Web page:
Author + information
- Received April 17, 2017
- Revision received August 3, 2017
- Accepted August 8, 2017
- Published online January 15, 2018.
- Claire E. Raphael, MBBS, PhDa,
- John A. Heit, MDa,b,
- Guy S. Reeder, MDa,
- Melanie C. Bois, MDc,
- Joseph J. Maleszewski, MDc,
- R. Thomas Tilbury, MDa and
- David R. Holmes Jr., MDa,∗ ()
- aDepartment of Cardiovascular Diseases, Mayo Clinic, Rochester, Minnesota
- bDivision of Hematology, Department of Internal Medicine, Mayo Clinic, Rochester, Minnesota
- cDepartment of Pathology, Mayo Clinic, Rochester, Minnesota
- ↵∗Address for correspondence:
Dr. David R. Holmes, Jr., Department of Cardiovascular Diseases, Mayo Clinic, 200 First Street SW, Rochester, Minnesota 55905.
Coronary embolism is the underlying cause of 3% of acute coronary syndromes but is often not considered in the differential of acute coronary syndromes. It should be suspected in the case of high thrombus burden despite a relatively normal underlying vessel or recurrent coronary thrombus. Coronary embolism may be direct (from the aortic valve or left atrial appendage), paroxysmal (from the venous circulation through a patent foramen ovale), or iatrogenic (following cardiac intervention). Investigations include transesophageal echocardiography to assess the left atrial appendage and atrial septum and continuous electrocardiographic monitoring to assess for paroxysmal atrial fibrillation. The authors review the historic and contemporary published data about this important cause of acute coronary syndromes. The authors propose an investigation and management strategy for work-up and anticoagulation strategy for patients with suspected coronary embolism.
Although coronary embolism is commonly reported in case studies, it is probably under-diagnosed in clinical practice. A recent retrospective analysis suggested that up to 3% of acute coronary syndrome (ACS) cases may result from coronary embolism (1). Awareness of the characteristics of patients who present with coronary embolism and management considerations specific to this condition may improve clinical outcome in these patients. We review the published data surrounding coronary embolism, management, and clinical implications.
Coronary embolism is divided into 3 types: 1) direct; 2) paradoxical; and 3) iatrogenic, with some overlap among the categories (2–6). Direct coronary emboli commonly originate from the left atrial appendage, left ventricle, the aortic or mitral valves, or the proximal coronary artery. Embolic tissue may be thrombus, valvular material, or even neoplasm. Paradoxical emboli pass through a patent foramen ovale (PFO), atrial septal defect, or pulmonary arteriovenous malformations from the venous circulation into the systemic circulation. Most commonly the origin is from a deep vein (deep venous thrombosis). Iatrogenic emboli may occur following interventional procedures, usually valve replacements and coronary intervention.
Direct Coronary Embolism
Direct coronary embolism may result from thrombus originating from the left atrium, left ventricle, or pulmonary veins; endocarditis of the aortic or mitral valve; and, more rarely, cardiac tumors. Clinically significant coronary embolism has been reported in 1.5% of cases with infective endocarditis and microemboli to the coronary arteries were present in more than 60% of cases on postmortem examination (7,8). Although there are no studies that describe risk factors for coronary embolism, systemic embolization of infected vegetation is known to be more common in patients with endocarditis of the mitral valve, large vegetations (>10 mm in diameter on echocardiography), and in fungal or staphylococcal infections (9). Embolization of noninfective vegetations caused by autoimmune disease has also been reported (10). Although an uncommon cause of coronary embolism, cardiac myxomas can present with such, particularly when the tumors are of the villiform variety (11–13). Coronary emboli may also originate from mural thrombus within the left-sided cardiac chambers.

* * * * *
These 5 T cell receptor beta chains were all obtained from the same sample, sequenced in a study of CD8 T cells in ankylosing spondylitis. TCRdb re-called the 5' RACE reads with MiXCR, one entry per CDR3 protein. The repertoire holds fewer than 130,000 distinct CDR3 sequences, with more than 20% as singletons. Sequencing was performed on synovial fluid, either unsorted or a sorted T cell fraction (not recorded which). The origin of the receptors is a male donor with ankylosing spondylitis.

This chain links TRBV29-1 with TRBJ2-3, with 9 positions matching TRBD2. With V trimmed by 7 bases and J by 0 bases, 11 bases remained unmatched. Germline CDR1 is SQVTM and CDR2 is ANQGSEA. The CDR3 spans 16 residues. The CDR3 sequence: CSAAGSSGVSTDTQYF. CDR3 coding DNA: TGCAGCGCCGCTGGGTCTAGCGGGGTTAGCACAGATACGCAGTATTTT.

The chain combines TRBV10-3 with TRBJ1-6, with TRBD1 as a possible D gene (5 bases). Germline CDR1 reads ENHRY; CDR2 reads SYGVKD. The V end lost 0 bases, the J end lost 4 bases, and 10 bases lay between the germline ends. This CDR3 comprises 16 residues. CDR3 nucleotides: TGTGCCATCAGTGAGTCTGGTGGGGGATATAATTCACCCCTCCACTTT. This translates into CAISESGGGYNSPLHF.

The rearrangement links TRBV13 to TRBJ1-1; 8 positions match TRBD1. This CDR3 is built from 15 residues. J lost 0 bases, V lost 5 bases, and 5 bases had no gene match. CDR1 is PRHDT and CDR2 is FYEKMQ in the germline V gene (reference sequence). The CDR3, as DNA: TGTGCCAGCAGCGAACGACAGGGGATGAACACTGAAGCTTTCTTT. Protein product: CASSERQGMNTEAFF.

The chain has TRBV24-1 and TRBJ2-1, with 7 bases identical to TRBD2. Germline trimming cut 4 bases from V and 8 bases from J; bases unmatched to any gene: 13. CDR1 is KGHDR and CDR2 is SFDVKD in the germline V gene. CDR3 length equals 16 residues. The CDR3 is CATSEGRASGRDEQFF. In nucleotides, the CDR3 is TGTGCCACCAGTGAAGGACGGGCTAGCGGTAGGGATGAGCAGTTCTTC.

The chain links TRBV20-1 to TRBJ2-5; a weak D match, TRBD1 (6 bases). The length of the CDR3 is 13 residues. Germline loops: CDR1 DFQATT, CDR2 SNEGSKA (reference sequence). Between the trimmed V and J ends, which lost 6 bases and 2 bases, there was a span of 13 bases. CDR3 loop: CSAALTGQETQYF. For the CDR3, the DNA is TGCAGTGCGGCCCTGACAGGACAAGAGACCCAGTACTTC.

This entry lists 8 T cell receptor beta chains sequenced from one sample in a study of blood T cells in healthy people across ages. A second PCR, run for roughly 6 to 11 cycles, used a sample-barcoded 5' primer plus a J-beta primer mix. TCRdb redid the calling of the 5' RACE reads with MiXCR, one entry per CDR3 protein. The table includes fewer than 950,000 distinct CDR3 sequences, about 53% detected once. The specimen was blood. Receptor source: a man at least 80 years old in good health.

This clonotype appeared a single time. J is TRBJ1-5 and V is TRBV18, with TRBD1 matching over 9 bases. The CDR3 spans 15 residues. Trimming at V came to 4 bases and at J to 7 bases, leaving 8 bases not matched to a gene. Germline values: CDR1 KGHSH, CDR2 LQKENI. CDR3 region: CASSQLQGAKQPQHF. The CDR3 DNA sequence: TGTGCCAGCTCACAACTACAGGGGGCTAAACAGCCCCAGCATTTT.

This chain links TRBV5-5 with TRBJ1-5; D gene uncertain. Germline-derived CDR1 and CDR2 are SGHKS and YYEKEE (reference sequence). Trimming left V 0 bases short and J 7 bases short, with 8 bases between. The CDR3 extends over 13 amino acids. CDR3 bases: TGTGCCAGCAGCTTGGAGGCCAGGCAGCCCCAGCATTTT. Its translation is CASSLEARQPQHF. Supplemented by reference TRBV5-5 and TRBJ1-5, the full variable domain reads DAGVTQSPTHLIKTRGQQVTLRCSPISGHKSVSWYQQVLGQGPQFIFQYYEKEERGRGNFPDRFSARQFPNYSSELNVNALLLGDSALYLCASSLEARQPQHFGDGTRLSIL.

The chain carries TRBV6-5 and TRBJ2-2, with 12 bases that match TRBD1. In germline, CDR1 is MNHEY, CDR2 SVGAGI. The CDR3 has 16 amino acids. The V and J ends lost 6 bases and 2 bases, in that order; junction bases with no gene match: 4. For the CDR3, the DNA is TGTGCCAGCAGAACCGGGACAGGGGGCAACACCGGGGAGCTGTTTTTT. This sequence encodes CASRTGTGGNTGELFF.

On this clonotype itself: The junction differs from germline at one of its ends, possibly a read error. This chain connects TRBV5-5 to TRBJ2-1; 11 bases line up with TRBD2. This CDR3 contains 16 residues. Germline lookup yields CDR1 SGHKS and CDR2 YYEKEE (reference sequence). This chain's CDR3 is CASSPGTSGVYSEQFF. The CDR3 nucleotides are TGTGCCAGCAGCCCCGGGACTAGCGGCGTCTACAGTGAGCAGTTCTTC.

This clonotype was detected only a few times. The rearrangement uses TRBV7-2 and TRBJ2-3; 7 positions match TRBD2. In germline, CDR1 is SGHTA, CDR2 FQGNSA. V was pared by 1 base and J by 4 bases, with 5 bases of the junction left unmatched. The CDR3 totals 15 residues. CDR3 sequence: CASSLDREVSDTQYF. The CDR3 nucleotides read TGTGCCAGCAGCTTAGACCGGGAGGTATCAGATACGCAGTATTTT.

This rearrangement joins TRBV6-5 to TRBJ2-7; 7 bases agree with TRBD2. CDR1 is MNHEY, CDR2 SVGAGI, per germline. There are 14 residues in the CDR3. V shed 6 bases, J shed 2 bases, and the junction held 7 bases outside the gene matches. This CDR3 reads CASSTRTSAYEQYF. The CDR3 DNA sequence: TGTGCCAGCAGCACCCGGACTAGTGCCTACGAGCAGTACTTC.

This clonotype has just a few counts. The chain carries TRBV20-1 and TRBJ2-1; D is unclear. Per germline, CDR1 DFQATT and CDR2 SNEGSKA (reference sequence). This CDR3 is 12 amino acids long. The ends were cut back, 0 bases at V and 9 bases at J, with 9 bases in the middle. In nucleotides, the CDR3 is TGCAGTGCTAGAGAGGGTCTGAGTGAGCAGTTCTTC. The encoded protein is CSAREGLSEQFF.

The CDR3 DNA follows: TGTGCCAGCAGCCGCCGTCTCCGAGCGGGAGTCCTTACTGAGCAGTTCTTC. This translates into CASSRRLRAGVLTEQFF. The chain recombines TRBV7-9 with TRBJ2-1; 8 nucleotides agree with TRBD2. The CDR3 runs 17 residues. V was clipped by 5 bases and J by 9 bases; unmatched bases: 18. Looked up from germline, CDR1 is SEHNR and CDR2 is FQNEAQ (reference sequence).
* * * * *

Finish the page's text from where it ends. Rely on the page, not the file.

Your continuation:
Paradoxical Coronary Embolism
The incidence of paradoxical coronary embolism is unknown. Case reports include coronary emboli originating from deep vein thrombosis and even foreign bodies in the venous circulation (14). Emboli gain access to the systemic circuity by passing through a PFO or atrial septal defect, and then into the coronary arteries. Patients with a PFO and major pulmonary embolus had more than 10-fold increased mortality compared with those without a PFO in a retrospective series, and this was thought to result from paradoxical emboli to either the coronary or, more commonly, the cerebral circulation (15). Closure of PFOs is easily accomplished percutaneously and closure devices have recently been approved by the Food and Drug Administration for this indication. Observational data have suggested a benefit of percutaneous PFO closure compared with medical therapy (16). Randomized trial data have been hampered by low event rates and did not demonstrate superiority compared with medical therapy on intention-to-treat analysis (17). However, closure was superior to medical therapy alone on per-protocol analysis and subgroup analysis suggested a benefit in patients with large right-to-left shunts and atrial septal aneurysms, with low rates of risk associated with device closure.
Iatrogenic Coronary Embolism
Embolism of surgical material into the coronary arteries may occur at the time of cardiothoracic surgery, during coronary intervention, commonly at the time of rotablation (18), and also during aortic (19) and mitral (20) valvuloplasty procedures. Clot may form in catheters, particularly during prolonged procedures, when full heparinization is not maintained and when catheters are not regularly flushed. Coronary intervention is now the most common cause of coronary embolism (6). In the presence of degenerative (calcific) aortic valve disease, even diagnostic coronary angiography may result in embolization of friable valvular material into a coronary artery (21).